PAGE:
We had, in other words, joined the cult of Cara. I didn’t realize quite how it had happened until I read Cultish, Amanda Montell’s savvy, enlightening new book about the sort-of-cults people join every day and the linguistic patterns those cults and cultlike brands use to reel us in. Not every cult or cultish organization is necessarily pernicious: Alcoholics Anonymous and charity fundraising campaigns both manipulate language to energize their participants and create a sense of hopeful community. But the demands of modern living, Montell argues, has left many people looking to brands and “gurus” for the kind of guidance and meaning they used to find in religion. I know more people who worship at the altar of Peloton than I do who go to church. And with anything that engenders devotion and financial commitment alike, there’s space for exploitation to occur. Cultish thoroughly examines the ways that words can be manipulated to build a sense of community, enforce collective values, shut down debate, or even coerce damaging behavior in the name of ideology. Though the “stakes and consequences” of being a CrossFit enthusiast versus joining the spiritual group 3HO differ, the book argues, the methods used by both groups can seem “uncannily, cultishly similar.” Consider the “private patois” and beloved catchphrases of CrossFit (functional movements, DOMS, EIE), Montell writes, alongside the terms of 3HO (Piscean consciousness, lizard brain, old soul).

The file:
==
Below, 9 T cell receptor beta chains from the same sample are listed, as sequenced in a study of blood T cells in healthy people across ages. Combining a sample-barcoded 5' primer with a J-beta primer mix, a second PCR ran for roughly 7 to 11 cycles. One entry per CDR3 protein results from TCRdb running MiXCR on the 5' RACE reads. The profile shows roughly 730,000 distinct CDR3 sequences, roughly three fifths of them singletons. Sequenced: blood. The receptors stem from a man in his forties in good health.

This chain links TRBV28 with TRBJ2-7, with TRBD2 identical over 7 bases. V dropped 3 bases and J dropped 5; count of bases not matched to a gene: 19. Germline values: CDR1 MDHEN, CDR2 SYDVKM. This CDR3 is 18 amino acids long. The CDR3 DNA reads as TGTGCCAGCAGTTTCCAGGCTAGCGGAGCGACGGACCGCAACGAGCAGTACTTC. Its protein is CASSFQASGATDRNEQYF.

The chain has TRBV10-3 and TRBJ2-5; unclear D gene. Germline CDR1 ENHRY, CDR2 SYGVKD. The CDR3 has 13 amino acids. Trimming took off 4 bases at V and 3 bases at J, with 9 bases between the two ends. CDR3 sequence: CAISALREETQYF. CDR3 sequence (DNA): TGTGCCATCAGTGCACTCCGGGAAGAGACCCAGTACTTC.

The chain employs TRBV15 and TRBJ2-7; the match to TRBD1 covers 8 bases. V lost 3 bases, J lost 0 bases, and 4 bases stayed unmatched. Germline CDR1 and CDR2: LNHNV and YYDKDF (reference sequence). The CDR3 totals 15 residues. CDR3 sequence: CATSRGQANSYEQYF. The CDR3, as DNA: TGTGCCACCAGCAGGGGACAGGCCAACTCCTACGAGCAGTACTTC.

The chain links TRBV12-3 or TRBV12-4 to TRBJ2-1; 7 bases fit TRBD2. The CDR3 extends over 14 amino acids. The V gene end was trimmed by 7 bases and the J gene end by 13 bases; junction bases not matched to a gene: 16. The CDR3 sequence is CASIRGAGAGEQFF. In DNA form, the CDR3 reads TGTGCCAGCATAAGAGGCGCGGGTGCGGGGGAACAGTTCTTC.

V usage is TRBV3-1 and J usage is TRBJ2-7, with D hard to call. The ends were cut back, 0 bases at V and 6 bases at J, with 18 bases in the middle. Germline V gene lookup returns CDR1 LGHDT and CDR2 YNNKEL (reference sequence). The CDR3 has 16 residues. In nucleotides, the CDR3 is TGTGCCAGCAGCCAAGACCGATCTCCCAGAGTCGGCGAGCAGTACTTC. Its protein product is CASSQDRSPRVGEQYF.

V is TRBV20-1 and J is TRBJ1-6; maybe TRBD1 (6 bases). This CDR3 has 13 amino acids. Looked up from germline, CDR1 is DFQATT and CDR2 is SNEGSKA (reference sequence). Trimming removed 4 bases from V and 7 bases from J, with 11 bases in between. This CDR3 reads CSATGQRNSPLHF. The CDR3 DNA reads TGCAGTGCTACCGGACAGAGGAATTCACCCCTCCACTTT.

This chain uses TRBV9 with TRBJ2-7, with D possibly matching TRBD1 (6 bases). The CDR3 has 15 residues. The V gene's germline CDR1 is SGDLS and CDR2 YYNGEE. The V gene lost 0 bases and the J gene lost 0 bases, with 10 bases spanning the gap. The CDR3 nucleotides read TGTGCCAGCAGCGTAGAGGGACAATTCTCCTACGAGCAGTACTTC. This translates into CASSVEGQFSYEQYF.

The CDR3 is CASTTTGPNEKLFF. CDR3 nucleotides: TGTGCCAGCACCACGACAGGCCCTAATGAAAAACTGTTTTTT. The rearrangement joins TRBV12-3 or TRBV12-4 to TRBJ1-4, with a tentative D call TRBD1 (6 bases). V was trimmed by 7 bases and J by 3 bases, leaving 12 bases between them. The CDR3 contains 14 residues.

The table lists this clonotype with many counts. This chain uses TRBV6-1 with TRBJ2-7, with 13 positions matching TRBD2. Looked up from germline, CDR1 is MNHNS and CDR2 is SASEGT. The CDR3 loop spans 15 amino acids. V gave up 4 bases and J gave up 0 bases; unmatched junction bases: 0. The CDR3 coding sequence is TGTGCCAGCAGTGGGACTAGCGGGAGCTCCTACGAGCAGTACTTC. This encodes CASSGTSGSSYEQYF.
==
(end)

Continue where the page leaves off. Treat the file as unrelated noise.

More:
Montell, a linguist and the author previously of Wordslut: A Feminist Guide to Taking Back the English Language, is a breezy writer and an empathetic guide to the various corners of American subcultures. Her father, she writes, was raised in a cult (Synanon, a drug rehabilitation program turned dangerously abusive and criminal community), and as she begged him for stories about it as a child, she became enthralled with the strange “special language” employed by members and what it revealed about their world. Cultish language, she proposes, does three things: It makes people feel unique but also connected to others; it encourages people to feel dependent on a particular leader, group, or product to the extent that life without them feels impossible; and it “convinces people to act in ways that are completely in conflict with their former reality, ethics, and sense of self.” The last two effects are what tend to separate brands or people who inspire cult followings (e.g., SoulCycle) from more malign groups and leaders.